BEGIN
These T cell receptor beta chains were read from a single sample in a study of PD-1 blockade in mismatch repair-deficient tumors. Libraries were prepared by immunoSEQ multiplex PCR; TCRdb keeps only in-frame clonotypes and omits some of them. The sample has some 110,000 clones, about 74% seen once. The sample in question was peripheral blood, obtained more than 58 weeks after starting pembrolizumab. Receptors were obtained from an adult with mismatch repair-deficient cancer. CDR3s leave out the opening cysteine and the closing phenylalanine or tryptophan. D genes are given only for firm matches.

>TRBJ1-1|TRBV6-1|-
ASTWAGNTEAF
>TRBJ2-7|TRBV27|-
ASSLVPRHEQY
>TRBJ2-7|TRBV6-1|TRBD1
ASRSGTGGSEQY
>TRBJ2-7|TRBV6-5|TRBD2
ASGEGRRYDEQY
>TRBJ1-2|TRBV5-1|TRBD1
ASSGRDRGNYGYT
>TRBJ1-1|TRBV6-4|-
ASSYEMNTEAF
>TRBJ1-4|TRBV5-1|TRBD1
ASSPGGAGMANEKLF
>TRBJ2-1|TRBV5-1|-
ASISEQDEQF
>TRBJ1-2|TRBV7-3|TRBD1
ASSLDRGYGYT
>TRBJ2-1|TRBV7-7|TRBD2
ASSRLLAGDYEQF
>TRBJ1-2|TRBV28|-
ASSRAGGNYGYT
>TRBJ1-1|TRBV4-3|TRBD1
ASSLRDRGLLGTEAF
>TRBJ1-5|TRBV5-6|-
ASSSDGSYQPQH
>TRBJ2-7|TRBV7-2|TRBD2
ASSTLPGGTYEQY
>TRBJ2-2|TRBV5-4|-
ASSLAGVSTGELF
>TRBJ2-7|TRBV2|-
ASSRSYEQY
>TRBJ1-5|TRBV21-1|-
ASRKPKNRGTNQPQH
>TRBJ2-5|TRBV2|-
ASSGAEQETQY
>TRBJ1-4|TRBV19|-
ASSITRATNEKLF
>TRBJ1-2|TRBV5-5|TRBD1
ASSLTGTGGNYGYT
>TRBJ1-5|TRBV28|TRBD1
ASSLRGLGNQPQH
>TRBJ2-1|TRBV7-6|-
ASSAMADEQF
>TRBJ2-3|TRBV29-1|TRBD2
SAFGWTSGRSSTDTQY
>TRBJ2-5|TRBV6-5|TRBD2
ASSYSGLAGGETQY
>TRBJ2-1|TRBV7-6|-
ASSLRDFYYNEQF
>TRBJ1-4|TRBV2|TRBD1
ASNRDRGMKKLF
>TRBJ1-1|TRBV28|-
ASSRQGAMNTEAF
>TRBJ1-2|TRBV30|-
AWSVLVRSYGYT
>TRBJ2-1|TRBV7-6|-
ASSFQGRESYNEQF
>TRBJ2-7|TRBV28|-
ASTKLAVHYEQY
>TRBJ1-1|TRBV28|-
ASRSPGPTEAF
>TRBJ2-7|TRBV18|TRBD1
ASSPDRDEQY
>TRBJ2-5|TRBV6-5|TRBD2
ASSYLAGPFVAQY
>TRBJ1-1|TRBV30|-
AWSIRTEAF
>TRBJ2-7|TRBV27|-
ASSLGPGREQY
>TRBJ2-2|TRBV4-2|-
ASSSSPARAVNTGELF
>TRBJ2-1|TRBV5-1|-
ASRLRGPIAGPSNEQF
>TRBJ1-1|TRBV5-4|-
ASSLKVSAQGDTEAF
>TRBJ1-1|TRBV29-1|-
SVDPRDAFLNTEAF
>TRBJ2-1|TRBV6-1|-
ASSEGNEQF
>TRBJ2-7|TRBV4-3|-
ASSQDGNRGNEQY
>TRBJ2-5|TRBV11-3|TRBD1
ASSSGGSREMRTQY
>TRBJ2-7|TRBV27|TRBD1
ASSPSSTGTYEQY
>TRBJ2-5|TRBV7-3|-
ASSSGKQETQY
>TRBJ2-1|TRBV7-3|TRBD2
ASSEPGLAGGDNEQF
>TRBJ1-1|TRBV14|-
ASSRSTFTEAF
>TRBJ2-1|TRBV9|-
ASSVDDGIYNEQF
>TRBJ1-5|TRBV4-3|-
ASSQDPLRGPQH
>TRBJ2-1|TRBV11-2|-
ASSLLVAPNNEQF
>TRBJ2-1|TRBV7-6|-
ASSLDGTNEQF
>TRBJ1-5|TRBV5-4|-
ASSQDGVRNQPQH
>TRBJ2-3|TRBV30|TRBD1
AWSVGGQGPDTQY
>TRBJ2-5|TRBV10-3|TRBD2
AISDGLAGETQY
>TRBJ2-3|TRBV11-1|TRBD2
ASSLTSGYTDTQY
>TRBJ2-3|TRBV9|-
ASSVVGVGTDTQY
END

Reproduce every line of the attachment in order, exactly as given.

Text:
These T cell receptor beta chains were read from a single sample in a study of PD-1 blockade in mismatch repair-deficient tumors. Libraries were prepared by immunoSEQ multiplex PCR; TCRdb keeps only in-frame clonotypes and omits some of them. The sample has some 110,000 clones, about 74% seen once. The sample in question was peripheral blood, obtained more than 58 weeks after starting pembrolizumab. Receptors were obtained from an adult with mismatch repair-deficient cancer. CDR3s leave out the opening cysteine and the closing phenylalanine or tryptophan. D genes are given only for firm matches.

>TRBJ1-1|TRBV6-1|-
ASTWAGNTEAF
>TRBJ2-7|TRBV27|-
ASSLVPRHEQY
>TRBJ2-7|TRBV6-1|TRBD1
ASRSGTGGSEQY
>TRBJ2-7|TRBV6-5|TRBD2
ASGEGRRYDEQY
>TRBJ1-2|TRBV5-1|TRBD1
ASSGRDRGNYGYT
>TRBJ1-1|TRBV6-4|-
ASSYEMNTEAF
>TRBJ1-4|TRBV5-1|TRBD1
ASSPGGAGMANEKLF
>TRBJ2-1|TRBV5-1|-
ASISEQDEQF
>TRBJ1-2|TRBV7-3|TRBD1
ASSLDRGYGYT
>TRBJ2-1|TRBV7-7|TRBD2
ASSRLLAGDYEQF
>TRBJ1-2|TRBV28|-
ASSRAGGNYGYT
>TRBJ1-1|TRBV4-3|TRBD1
ASSLRDRGLLGTEAF
>TRBJ1-5|TRBV5-6|-
ASSSDGSYQPQH
>TRBJ2-7|TRBV7-2|TRBD2
ASSTLPGGTYEQY
>TRBJ2-2|TRBV5-4|-
ASSLAGVSTGELF
>TRBJ2-7|TRBV2|-
ASSRSYEQY
>TRBJ1-5|TRBV21-1|-
ASRKPKNRGTNQPQH
>TRBJ2-5|TRBV2|-
ASSGAEQETQY
>TRBJ1-4|TRBV19|-
ASSITRATNEKLF
>TRBJ1-2|TRBV5-5|TRBD1
ASSLTGTGGNYGYT
>TRBJ1-5|TRBV28|TRBD1
ASSLRGLGNQPQH
>TRBJ2-1|TRBV7-6|-
ASSAMADEQF
>TRBJ2-3|TRBV29-1|TRBD2
SAFGWTSGRSSTDTQY
>TRBJ2-5|TRBV6-5|TRBD2
ASSYSGLAGGETQY
>TRBJ2-1|TRBV7-6|-
ASSLRDFYYNEQF
>TRBJ1-4|TRBV2|TRBD1
ASNRDRGMKKLF
>TRBJ1-1|TRBV28|-
ASSRQGAMNTEAF
>TRBJ1-2|TRBV30|-
AWSVLVRSYGYT
>TRBJ2-1|TRBV7-6|-
ASSFQGRESYNEQF
>TRBJ2-7|TRBV28|-
ASTKLAVHYEQY
>TRBJ1-1|TRBV28|-
ASRSPGPTEAF
>TRBJ2-7|TRBV18|TRBD1
ASSPDRDEQY
>TRBJ2-5|TRBV6-5|TRBD2
ASSYLAGPFVAQY
>TRBJ1-1|TRBV30|-
AWSIRTEAF
>TRBJ2-7|TRBV27|-
ASSLGPGREQY
>TRBJ2-2|TRBV4-2|-
ASSSSPARAVNTGELF
>TRBJ2-1|TRBV5-1|-
ASRLRGPIAGPSNEQF
>TRBJ1-1|TRBV5-4|-
ASSLKVSAQGDTEAF
>TRBJ1-1|TRBV29-1|-
SVDPRDAFLNTEAF
>TRBJ2-1|TRBV6-1|-
ASSEGNEQF
>TRBJ2-7|TRBV4-3|-
ASSQDGNRGNEQY
>TRBJ2-5|TRBV11-3|TRBD1
ASSSGGSREMRTQY
>TRBJ2-7|TRBV27|TRBD1
ASSPSSTGTYEQY
>TRBJ2-5|TRBV7-3|-
ASSSGKQETQY
>TRBJ2-1|TRBV7-3|TRBD2
ASSEPGLAGGDNEQF
>TRBJ1-1|TRBV14|-
ASSRSTFTEAF
>TRBJ2-1|TRBV9|-
ASSVDDGIYNEQF
>TRBJ1-5|TRBV4-3|-
ASSQDPLRGPQH
>TRBJ2-1|TRBV11-2|-
ASSLLVAPNNEQF
>TRBJ2-1|TRBV7-6|-
ASSLDGTNEQF
>TRBJ1-5|TRBV5-4|-
ASSQDGVRNQPQH
>TRBJ2-3|TRBV30|TRBD1
AWSVGGQGPDTQY
>TRBJ2-5|TRBV10-3|TRBD2
AISDGLAGETQY
>TRBJ2-3|TRBV11-1|TRBD2
ASSLTSGYTDTQY
>TRBJ2-3|TRBV9|-
ASSVVGVGTDTQY